Hot Rolled Steel Grades

When it comes to steelmaking, production can be divided into two basic groups: cold rolled and hot rolled steel. In earlier eras, molten steel was cast into blocks known as ingots. These ingots were convenient to stack and ship, and could be melted back down when needed for use. In current times, steel manufacturing is done on a massive and continuous scale. To make this process more efficient, manufactured steel is produced to be as close to a finished product as possible.
Newly forged steel emerges as a continuous slab of red-hot metal, which is then fed into a series of mills. The process is similar to a home pasta maker: with each consecutive rolling, you will end up with a thinner and thinner result. As the steel progresses through the mills, the metal remains hot enough to stretch and thin out into a long strip. Once rolled out to the desired thickness, it can be cut into shapes such as bars, or thinned enough to be rolled into coil.

Most Popular Grades
Hot rolled steel is available in several different grades, which are the standards set for a steel type. Generally, steels in North America conform to the standards set by the American Society for Testing and Materials (ASTM), or those set by the Society of Automotive Engineers (SAE). ASTM steel grades always begin with an “A”, which is the letter assigned to ferrous metals. SAE steel grades use a four-digit number for identification.

A36 Hot Rolled Steel
One of the most popular grades of hot rolled steel, A36 is a low carbon steel alloy. The low percentage of carbon within A36 steel means it is highly versatile: it can easily be formed, machined, or welded.
The low amounts of other alloying elements such as nickel and chromium make A36 steel just average in corrosion resistance, but also keeps the price relatively low. For this reason, it is widely used in applications where cosmetic appearance is not a priority. You will often find A36 hot rolled steel used for heavy duty construction and equipment manufacturing.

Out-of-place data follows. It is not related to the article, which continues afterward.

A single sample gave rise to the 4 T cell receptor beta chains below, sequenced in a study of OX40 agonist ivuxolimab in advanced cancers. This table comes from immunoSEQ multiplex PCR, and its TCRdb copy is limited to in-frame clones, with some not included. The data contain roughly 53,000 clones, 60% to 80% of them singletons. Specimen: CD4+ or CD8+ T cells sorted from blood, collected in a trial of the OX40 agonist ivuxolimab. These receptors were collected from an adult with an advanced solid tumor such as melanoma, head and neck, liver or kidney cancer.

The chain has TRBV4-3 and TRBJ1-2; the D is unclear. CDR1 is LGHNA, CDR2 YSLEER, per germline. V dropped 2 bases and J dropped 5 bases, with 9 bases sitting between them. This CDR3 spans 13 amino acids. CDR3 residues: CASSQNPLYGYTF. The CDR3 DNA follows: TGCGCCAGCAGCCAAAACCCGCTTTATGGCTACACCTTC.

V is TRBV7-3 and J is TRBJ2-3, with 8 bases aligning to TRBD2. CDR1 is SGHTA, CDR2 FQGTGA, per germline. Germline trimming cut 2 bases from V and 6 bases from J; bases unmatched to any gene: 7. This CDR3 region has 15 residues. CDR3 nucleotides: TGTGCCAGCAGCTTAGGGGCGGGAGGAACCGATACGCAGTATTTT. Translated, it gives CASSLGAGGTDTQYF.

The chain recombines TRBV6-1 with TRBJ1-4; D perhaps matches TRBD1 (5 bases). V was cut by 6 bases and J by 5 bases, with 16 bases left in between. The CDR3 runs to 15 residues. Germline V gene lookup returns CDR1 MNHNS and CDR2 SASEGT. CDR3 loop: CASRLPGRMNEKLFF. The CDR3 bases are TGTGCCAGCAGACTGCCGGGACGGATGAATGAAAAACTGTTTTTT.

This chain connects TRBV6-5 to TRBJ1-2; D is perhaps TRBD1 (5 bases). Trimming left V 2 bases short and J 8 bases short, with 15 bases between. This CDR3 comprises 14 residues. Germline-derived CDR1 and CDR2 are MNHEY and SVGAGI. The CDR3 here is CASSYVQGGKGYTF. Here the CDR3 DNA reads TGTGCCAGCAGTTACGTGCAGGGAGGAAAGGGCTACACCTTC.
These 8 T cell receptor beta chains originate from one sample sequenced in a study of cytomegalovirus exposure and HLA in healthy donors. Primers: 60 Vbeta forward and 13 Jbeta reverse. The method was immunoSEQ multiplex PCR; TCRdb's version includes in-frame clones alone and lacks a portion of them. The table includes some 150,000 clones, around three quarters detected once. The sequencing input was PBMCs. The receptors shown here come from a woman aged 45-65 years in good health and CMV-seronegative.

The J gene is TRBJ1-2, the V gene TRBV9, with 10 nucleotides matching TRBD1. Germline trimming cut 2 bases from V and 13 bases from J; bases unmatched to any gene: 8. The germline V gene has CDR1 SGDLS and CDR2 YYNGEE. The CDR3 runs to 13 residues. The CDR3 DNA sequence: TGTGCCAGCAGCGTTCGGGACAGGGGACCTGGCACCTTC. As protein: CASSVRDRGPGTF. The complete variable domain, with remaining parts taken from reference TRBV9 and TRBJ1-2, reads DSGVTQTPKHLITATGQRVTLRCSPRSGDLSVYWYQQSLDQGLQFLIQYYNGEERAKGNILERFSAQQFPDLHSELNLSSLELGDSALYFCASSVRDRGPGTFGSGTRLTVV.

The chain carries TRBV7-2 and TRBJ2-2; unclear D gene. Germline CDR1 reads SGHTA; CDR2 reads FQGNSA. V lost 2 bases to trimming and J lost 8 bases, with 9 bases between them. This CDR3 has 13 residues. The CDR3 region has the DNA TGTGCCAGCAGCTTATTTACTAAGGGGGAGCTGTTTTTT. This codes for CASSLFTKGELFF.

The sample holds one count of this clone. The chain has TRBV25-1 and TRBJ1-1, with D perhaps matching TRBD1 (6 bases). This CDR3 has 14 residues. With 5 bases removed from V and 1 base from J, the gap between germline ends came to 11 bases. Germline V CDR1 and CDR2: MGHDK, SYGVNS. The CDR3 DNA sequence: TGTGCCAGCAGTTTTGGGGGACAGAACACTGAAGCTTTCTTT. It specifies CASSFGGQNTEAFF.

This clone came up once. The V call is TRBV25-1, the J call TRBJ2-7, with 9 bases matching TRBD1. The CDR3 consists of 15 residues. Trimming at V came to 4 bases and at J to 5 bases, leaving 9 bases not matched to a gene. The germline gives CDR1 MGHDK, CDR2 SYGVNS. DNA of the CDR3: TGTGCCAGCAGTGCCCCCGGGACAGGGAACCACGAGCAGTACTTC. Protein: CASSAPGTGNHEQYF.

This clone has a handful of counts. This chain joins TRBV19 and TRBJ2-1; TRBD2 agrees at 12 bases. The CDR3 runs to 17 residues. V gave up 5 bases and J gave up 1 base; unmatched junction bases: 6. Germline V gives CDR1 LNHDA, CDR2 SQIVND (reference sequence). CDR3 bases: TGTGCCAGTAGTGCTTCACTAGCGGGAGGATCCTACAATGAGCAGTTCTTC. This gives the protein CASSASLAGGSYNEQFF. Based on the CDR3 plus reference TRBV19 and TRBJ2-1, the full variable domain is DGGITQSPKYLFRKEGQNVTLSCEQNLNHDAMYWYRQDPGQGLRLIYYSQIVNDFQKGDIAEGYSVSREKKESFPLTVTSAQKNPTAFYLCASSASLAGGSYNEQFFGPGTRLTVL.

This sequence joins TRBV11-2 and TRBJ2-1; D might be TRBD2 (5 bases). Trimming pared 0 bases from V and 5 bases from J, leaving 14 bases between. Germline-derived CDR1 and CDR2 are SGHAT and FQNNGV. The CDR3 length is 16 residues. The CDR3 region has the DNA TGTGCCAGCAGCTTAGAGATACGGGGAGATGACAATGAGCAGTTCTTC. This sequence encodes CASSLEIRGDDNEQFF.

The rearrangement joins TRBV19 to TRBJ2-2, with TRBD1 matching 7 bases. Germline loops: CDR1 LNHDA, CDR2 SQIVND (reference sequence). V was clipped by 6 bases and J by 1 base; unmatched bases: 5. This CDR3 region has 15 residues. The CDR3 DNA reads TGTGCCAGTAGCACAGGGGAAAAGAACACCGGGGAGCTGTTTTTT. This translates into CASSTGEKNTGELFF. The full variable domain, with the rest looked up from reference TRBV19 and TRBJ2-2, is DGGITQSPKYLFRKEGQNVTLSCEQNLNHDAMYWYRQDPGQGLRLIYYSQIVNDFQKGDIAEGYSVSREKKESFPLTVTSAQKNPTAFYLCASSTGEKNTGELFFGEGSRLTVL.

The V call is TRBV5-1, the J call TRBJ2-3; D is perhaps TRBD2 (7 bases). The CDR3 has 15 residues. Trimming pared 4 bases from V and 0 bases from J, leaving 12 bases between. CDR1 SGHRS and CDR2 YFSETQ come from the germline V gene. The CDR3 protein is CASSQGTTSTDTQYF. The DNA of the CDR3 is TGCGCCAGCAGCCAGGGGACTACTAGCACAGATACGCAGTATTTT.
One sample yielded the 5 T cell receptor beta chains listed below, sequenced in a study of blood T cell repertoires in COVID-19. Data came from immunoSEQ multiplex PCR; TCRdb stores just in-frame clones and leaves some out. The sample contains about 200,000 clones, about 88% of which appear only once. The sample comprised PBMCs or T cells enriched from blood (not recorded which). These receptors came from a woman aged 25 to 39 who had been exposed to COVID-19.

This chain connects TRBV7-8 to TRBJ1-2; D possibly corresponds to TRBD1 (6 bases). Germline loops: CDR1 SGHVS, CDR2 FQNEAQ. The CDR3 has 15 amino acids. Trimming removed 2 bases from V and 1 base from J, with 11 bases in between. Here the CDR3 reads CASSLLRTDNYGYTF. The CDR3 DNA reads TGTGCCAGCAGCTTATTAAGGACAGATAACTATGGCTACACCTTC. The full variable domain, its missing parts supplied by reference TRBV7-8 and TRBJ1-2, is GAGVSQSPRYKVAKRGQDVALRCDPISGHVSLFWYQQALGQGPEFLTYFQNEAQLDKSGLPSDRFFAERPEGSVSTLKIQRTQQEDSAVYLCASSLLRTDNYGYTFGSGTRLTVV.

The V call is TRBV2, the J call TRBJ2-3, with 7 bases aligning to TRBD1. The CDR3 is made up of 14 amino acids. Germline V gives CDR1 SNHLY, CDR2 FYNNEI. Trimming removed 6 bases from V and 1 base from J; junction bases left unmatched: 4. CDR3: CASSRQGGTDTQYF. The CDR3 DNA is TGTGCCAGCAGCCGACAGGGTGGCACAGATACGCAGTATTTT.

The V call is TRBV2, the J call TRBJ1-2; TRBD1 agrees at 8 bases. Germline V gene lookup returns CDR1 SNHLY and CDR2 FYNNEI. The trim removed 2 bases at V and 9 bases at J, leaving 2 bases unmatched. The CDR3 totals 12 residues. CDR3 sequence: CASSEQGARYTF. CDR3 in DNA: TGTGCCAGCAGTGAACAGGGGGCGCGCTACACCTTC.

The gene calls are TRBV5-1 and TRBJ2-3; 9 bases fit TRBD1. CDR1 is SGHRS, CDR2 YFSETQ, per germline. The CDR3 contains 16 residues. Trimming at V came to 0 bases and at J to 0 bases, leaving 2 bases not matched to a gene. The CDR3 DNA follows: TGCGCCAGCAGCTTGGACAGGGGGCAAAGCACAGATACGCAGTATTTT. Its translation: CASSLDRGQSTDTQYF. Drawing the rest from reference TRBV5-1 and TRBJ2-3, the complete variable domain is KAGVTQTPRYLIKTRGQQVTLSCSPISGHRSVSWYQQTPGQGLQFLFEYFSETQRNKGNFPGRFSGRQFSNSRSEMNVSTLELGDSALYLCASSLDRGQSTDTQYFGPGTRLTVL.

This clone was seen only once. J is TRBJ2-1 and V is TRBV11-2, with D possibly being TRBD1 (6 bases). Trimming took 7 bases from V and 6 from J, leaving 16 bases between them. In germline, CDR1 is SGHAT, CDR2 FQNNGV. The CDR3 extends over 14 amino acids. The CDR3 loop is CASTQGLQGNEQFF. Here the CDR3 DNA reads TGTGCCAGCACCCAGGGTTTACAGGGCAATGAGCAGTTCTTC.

Common applications include:
• Bridge and building construction
• Automotive frames and trailers
• Agriculture equipment
• Oil and gas equipment

1018 Hot Rolled Steel Bar
Another popular choice of hot rolled steel is 1018, which is a similar grade to A36. A36 is often the top choice in manufacturing, but 1018 will be selected if the application calls for bar or strip steel. It is even lower in carbon percentage than A36, and this low carbon in 1018 allows for excellent formability. The low carbon level also allows 1018 to be a fairly ductile type of steel which can be easily bent and machined.
Common applications include:
• Gears
• Pins and studs
• Steel bar in square, rounded square, hexagonal and other shapes

1011 Hot Rolled Sheet and Plate
SAE 1011 is a strong, low-alloy form of hot rolled steel. Its low percentages of carbon and other alloying elements means this steel grade is very hard and strong, while remaining easy to drill, form and weld. 1011 is strong and durable, but can be vulnerable to corrosion with its low alloying percentages. Exposed to the elements, the iron content of 1011 will begin to discolor, corrode, and roughen its surface. For added corrosion protection, an outer layer is often applied to the steel’s surface, through painting or processing such as galvanization.
Common applications include:
• Building and roofing construction
• Shipping containers
• Automotive parts
• Heavy equipment